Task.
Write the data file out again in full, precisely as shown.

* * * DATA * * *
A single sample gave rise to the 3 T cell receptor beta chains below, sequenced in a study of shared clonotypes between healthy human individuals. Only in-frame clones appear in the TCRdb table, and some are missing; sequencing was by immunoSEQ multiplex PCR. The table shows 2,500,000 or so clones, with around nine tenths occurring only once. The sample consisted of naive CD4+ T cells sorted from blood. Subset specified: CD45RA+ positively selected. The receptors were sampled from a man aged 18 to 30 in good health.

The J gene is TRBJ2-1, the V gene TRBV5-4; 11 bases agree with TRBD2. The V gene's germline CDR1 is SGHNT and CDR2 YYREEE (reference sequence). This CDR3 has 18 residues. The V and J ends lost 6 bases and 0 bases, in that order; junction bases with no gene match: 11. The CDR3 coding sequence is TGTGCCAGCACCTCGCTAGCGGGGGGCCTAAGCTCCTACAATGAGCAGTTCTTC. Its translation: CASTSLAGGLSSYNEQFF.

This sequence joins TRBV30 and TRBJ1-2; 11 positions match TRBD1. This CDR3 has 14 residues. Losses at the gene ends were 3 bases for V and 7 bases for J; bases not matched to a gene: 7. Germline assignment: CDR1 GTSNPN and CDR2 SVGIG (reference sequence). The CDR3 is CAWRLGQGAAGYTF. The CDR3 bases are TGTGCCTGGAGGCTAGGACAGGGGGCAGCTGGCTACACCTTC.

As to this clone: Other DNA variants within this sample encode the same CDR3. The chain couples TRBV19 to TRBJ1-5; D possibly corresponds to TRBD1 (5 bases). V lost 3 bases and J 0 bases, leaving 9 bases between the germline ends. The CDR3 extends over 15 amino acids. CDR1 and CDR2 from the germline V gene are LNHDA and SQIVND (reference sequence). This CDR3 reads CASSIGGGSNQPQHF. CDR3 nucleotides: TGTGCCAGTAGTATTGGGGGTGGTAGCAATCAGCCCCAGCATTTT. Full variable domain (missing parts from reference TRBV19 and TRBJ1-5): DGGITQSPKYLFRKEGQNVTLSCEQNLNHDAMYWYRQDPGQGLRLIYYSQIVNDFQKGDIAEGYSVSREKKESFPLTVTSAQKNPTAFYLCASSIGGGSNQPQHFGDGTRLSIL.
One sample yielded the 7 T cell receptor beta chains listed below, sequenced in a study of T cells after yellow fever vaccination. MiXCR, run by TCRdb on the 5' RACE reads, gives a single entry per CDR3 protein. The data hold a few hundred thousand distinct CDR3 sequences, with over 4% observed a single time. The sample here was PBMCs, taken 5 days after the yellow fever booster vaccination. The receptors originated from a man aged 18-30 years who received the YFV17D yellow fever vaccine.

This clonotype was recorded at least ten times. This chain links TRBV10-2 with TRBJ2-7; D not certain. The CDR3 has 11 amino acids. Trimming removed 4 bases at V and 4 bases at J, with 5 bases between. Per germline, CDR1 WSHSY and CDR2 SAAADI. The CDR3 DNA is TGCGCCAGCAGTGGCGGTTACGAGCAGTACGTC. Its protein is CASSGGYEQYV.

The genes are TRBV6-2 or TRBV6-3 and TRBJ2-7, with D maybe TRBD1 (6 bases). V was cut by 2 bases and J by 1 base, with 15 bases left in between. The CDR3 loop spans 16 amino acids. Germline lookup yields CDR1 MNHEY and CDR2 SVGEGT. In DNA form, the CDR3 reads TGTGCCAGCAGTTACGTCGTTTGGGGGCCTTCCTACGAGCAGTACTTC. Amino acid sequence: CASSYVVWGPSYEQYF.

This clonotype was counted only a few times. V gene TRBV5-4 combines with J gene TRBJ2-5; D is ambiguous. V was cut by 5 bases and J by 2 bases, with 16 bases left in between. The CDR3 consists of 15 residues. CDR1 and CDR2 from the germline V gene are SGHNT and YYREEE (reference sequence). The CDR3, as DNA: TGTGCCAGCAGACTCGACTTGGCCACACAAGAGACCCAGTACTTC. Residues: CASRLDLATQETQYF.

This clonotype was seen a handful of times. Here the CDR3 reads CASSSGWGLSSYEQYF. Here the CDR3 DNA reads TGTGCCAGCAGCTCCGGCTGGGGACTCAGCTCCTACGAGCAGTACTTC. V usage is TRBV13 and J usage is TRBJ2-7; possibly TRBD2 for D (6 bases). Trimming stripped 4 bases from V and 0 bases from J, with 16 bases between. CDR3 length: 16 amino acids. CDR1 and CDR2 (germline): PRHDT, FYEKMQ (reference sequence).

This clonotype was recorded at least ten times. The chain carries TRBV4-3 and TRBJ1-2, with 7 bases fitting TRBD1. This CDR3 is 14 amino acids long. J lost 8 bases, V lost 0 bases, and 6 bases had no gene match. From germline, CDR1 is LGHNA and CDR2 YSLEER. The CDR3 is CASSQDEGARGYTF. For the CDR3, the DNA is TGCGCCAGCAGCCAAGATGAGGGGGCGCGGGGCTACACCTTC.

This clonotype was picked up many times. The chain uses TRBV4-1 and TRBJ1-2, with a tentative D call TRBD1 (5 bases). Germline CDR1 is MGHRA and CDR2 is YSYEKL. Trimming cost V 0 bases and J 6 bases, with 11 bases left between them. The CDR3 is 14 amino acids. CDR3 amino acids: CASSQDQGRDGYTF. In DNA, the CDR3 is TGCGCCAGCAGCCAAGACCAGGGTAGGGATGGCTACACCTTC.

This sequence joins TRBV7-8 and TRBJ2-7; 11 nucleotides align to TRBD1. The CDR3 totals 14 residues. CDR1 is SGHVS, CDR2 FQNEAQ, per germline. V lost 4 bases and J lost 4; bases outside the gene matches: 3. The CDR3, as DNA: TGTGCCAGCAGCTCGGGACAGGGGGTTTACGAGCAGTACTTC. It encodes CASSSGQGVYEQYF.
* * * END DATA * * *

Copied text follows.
A single sample gave rise to the 3 T cell receptor beta chains below, sequenced in a study of shared clonotypes between healthy human individuals. Only in-frame clones appear in the TCRdb table, and some are missing; sequencing was by immunoSEQ multiplex PCR. The table shows 2,500,000 or so clones, with around nine tenths occurring only once. The sample consisted of naive CD4+ T cells sorted from blood. Subset specified: CD45RA+ positively selected. The receptors were sampled from a man aged 18 to 30 in good health.

The J gene is TRBJ2-1, the V gene TRBV5-4; 11 bases agree with TRBD2. The V gene's germline CDR1 is SGHNT and CDR2 YYREEE (reference sequence). This CDR3 has 18 residues. The V and J ends lost 6 bases and 0 bases, in that order; junction bases with no gene match: 11. The CDR3 coding sequence is TGTGCCAGCACCTCGCTAGCGGGGGGCCTAAGCTCCTACAATGAGCAGTTCTTC. Its translation: CASTSLAGGLSSYNEQFF.

This sequence joins TRBV30 and TRBJ1-2; 11 positions match TRBD1. This CDR3 has 14 residues. Losses at the gene ends were 3 bases for V and 7 bases for J; bases not matched to a gene: 7. Germline assignment: CDR1 GTSNPN and CDR2 SVGIG (reference sequence). The CDR3 is CAWRLGQGAAGYTF. The CDR3 bases are TGTGCCTGGAGGCTAGGACAGGGGGCAGCTGGCTACACCTTC.

As to this clone: Other DNA variants within this sample encode the same CDR3. The chain couples TRBV19 to TRBJ1-5; D possibly corresponds to TRBD1 (5 bases). V lost 3 bases and J 0 bases, leaving 9 bases between the germline ends. The CDR3 extends over 15 amino acids. CDR1 and CDR2 from the germline V gene are LNHDA and SQIVND (reference sequence). This CDR3 reads CASSIGGGSNQPQHF. CDR3 nucleotides: TGTGCCAGTAGTATTGGGGGTGGTAGCAATCAGCCCCAGCATTTT. Full variable domain (missing parts from reference TRBV19 and TRBJ1-5): DGGITQSPKYLFRKEGQNVTLSCEQNLNHDAMYWYRQDPGQGLRLIYYSQIVNDFQKGDIAEGYSVSREKKESFPLTVTSAQKNPTAFYLCASSIGGGSNQPQHFGDGTRLSIL.
One sample yielded the 7 T cell receptor beta chains listed below, sequenced in a study of T cells after yellow fever vaccination. MiXCR, run by TCRdb on the 5' RACE reads, gives a single entry per CDR3 protein. The data hold a few hundred thousand distinct CDR3 sequences, with over 4% observed a single time. The sample here was PBMCs, taken 5 days after the yellow fever booster vaccination. The receptors originated from a man aged 18-30 years who received the YFV17D yellow fever vaccine.

This clonotype was recorded at least ten times. This chain links TRBV10-2 with TRBJ2-7; D not certain. The CDR3 has 11 amino acids. Trimming removed 4 bases at V and 4 bases at J, with 5 bases between. Per germline, CDR1 WSHSY and CDR2 SAAADI. The CDR3 DNA is TGCGCCAGCAGTGGCGGTTACGAGCAGTACGTC. Its protein is CASSGGYEQYV.

The genes are TRBV6-2 or TRBV6-3 and TRBJ2-7, with D maybe TRBD1 (6 bases). V was cut by 2 bases and J by 1 base, with 15 bases left in between. The CDR3 loop spans 16 amino acids. Germline lookup yields CDR1 MNHEY and CDR2 SVGEGT. In DNA form, the CDR3 reads TGTGCCAGCAGTTACGTCGTTTGGGGGCCTTCCTACGAGCAGTACTTC. Amino acid sequence: CASSYVVWGPSYEQYF.

This clonotype was counted only a few times. V gene TRBV5-4 combines with J gene TRBJ2-5; D is ambiguous. V was cut by 5 bases and J by 2 bases, with 16 bases left in between. The CDR3 consists of 15 residues. CDR1 and CDR2 from the germline V gene are SGHNT and YYREEE (reference sequence). The CDR3, as DNA: TGTGCCAGCAGACTCGACTTGGCCACACAAGAGACCCAGTACTTC. Residues: CASRLDLATQETQYF.

This clonotype was seen a handful of times. Here the CDR3 reads CASSSGWGLSSYEQYF. Here the CDR3 DNA reads TGTGCCAGCAGCTCCGGCTGGGGACTCAGCTCCTACGAGCAGTACTTC. V usage is TRBV13 and J usage is TRBJ2-7; possibly TRBD2 for D (6 bases). Trimming stripped 4 bases from V and 0 bases from J, with 16 bases between. CDR3 length: 16 amino acids. CDR1 and CDR2 (germline): PRHDT, FYEKMQ (reference sequence).

This clonotype was recorded at least ten times. The chain carries TRBV4-3 and TRBJ1-2, with 7 bases fitting TRBD1. This CDR3 is 14 amino acids long. J lost 8 bases, V lost 0 bases, and 6 bases had no gene match. From germline, CDR1 is LGHNA and CDR2 YSLEER. The CDR3 is CASSQDEGARGYTF. For the CDR3, the DNA is TGCGCCAGCAGCCAAGATGAGGGGGCGCGGGGCTACACCTTC.

This clonotype was picked up many times. The chain uses TRBV4-1 and TRBJ1-2, with a tentative D call TRBD1 (5 bases). Germline CDR1 is MGHRA and CDR2 is YSYEKL. Trimming cost V 0 bases and J 6 bases, with 11 bases left between them. The CDR3 is 14 amino acids. CDR3 amino acids: CASSQDQGRDGYTF. In DNA, the CDR3 is TGCGCCAGCAGCCAAGACCAGGGTAGGGATGGCTACACCTTC.

This sequence joins TRBV7-8 and TRBJ2-7; 11 nucleotides align to TRBD1. The CDR3 totals 14 residues. CDR1 is SGHVS, CDR2 FQNEAQ, per germline. V lost 4 bases and J lost 4; bases outside the gene matches: 3. The CDR3, as DNA: TGTGCCAGCAGCTCGGGACAGGGGGTTTACGAGCAGTACTTC. It encodes CASSSGQGVYEQYF.